Lung Cancer Survivor Shares the Value of Screening - PIH Health

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Published on November 29, 2016

Lung Cancer Survivor Shares the Value of Screening

Johanna Villarreal - lung cancer survivor

Johanna Villarreal - lung cancer survivorJohanna Villarreal just might be the top patient advocate for PIH Health’s Lung Cancer Screening Program. That’s because without this program, Johanna would not have known she had lung cancer. The screening may very well have saved her life.

Johanna, now 74 years old, started smoking in her teens, and smoked off-and-on her entire life.

I often tried to quit,” Johanna said. “I went to smoking cessation classes and even tried acupuncture. I would stop smoking for a year or two, then start up again. For me, smoking was a stress reliever.”

But two years ago, Johanna’s breathing got worse more than ever. Because she has Chronic Obstructive Pulmonary Disease (COPD), she wanted to start exercising. When she could barely breathe well enough to walk, Johanna knew she had to quit smoking for good. Johanna smoked her very last cigarette on December 31, 2014, and hasn’t smoked since.

However, after she quit smoking her breathing worsened, so she decided to see her physician, William Welsh DO, who suggested a CT scan through PIH Health’s Lung Cancer Screening Program. This program screens high-risk patients using a low-dose computed tomography (LDCT), that takes hundreds of pictures and transfers the images to a computer that assembles them into detailed view of the inside of the lung. A radiologist views the images to see the size, shape and location of anything abnormal in the chest area.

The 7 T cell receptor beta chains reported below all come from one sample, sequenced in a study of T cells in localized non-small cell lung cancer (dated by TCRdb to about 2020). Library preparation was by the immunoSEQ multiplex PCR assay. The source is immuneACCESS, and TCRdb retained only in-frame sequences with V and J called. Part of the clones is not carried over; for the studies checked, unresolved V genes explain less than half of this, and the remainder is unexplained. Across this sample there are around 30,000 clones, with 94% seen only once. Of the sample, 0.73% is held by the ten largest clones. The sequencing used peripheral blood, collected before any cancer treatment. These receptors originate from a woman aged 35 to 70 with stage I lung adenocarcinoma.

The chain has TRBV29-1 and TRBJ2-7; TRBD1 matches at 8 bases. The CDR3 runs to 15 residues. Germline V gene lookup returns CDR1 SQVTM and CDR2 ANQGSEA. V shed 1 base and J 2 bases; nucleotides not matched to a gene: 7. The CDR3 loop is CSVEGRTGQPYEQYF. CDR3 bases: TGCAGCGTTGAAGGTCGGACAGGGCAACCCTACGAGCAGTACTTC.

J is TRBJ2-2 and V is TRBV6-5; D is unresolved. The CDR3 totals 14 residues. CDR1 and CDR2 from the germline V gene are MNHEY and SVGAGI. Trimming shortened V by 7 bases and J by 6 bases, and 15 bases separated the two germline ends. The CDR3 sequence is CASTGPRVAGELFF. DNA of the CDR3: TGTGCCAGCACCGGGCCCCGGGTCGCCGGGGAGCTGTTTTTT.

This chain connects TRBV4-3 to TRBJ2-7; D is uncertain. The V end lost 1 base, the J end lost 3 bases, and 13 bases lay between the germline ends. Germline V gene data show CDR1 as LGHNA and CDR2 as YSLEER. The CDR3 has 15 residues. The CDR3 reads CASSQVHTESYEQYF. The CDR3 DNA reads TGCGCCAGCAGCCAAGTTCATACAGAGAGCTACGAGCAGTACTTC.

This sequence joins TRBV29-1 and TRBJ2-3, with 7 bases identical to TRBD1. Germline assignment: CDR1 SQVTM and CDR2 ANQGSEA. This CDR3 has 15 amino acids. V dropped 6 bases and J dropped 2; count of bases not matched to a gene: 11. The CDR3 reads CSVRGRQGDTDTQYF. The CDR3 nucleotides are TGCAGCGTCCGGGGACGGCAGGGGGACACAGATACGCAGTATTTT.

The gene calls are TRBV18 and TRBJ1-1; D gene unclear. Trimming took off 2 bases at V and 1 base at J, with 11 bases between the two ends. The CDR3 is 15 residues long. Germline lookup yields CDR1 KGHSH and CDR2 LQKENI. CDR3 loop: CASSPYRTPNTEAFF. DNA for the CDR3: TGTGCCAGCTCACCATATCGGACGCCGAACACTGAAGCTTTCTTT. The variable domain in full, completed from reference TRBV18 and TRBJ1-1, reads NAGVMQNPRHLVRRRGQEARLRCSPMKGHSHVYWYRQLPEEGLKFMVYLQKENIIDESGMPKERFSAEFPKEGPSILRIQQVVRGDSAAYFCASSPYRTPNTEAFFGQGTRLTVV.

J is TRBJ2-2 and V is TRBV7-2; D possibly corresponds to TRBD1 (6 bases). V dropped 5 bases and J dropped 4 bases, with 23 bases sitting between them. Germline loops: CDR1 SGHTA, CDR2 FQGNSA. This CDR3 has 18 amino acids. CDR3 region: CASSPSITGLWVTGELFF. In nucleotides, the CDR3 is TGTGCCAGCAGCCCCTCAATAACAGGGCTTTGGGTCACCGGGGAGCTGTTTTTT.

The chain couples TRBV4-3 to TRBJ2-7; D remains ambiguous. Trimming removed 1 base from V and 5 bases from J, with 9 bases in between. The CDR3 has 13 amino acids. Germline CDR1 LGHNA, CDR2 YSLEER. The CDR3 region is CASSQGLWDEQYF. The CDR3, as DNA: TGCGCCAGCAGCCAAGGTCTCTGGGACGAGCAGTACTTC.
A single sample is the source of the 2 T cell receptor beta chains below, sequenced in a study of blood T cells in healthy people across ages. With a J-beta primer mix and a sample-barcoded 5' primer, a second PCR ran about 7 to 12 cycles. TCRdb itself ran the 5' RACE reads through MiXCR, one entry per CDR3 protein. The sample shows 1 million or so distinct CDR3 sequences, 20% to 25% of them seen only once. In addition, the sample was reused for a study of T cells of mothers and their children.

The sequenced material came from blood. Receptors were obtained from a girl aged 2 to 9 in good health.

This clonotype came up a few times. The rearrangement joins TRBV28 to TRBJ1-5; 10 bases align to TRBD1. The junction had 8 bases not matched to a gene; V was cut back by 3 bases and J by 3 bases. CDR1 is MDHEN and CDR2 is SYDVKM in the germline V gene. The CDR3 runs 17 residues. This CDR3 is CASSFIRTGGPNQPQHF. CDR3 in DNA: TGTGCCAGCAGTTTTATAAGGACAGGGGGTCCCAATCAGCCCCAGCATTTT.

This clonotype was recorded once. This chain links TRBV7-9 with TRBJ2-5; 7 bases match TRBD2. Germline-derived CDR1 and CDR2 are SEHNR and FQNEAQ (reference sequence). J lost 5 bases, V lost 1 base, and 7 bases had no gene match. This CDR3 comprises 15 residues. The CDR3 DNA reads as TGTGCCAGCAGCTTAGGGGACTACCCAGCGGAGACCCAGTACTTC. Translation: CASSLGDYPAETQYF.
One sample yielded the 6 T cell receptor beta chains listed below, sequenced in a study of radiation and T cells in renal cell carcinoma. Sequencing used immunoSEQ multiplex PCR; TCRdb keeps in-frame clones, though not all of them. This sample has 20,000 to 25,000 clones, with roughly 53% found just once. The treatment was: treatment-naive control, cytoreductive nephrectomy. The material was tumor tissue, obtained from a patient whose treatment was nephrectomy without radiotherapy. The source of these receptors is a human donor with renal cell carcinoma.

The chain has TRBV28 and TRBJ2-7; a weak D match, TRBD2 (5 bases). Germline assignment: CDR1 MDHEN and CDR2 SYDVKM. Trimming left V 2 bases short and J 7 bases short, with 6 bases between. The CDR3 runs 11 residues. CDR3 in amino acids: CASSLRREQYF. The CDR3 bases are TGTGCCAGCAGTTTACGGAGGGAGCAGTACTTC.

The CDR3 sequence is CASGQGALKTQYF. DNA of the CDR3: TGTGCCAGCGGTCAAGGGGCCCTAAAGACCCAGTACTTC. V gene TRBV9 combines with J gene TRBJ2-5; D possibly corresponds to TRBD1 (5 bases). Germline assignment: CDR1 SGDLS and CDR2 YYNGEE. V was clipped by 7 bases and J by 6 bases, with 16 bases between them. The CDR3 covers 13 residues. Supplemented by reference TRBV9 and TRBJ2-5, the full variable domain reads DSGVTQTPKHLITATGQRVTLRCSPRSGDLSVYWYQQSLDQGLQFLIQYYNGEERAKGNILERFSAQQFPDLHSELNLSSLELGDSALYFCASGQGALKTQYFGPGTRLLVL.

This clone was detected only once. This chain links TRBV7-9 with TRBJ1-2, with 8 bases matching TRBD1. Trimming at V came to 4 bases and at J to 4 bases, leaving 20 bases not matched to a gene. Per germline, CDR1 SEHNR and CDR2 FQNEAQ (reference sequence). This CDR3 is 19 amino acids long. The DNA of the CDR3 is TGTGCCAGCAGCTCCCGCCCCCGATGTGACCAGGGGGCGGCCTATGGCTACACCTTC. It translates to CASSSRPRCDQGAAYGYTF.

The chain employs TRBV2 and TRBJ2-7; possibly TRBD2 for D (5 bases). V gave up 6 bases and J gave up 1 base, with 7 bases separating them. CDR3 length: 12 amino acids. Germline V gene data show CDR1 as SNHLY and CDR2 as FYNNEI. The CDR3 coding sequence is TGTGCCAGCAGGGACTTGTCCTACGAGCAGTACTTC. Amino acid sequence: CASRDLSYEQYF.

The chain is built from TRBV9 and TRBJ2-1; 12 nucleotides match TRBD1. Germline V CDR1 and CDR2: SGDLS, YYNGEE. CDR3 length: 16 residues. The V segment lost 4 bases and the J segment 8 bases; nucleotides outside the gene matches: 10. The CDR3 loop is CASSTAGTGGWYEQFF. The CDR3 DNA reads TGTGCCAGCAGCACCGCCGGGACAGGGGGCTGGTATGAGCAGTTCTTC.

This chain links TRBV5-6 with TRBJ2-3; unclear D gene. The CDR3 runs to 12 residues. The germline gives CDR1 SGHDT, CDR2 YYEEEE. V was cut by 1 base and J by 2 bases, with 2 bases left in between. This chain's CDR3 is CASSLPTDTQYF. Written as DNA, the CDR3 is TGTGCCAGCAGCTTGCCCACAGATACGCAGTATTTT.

“My CT scan showed a cancerous nodule on one side of my lung and a small spot on the other side,” said Johanna. “I saw multiple PIH Health physicians, including a pulmonary specialist, an oncologist and a radiation oncologist. We decided that because of my pre-existing COPD, a wedge resection surgery to remove the cancer would be too risky, so I opted for targeted radiation instead.”

Over the course of six weeks, Johanna’s targeted radiation treatment ended up eradicating one nodule altogether and shrunk the second one. She now has a follow-up CT scan every three months to watch for growth and any new nodules. “I’m such an advocate for this program that when I’m out in public and see other smokers, I start talking to them about the benefits,” she said. “I tell them that lung cancer screening is the only way to make sure their lungs are fine. I also tell them to talk to their friends and family about the program. I keep the program phone number in my cell phone, and I’ve given it to about 24 people so far.”

A lung cancer screening procedure can help catch cancer early, when it is most treatable. According to Daniel Saket MD, a diagnostic radiologist at PIH Health Hospital – Whittier, studies have indicated that annual exams using low-dose computed tomography can help reduce the risk of lung cancer death by 20%.

To learn more, contact the PIH Health Lung Cancer Screening Program at 562.967.2892. And for information about smoking cessation classes, call 562.698.0811 Ext. 12549.

The information in Healthy Living Online is for educational purposes only.  It is not intended nor implied to be a substitute for professional medical advice.  The reader should always consult his or her healthcare provider to determine the appropriateness of the information for their own situation, or if they have any questions regarding a medical condition or treatment plan.

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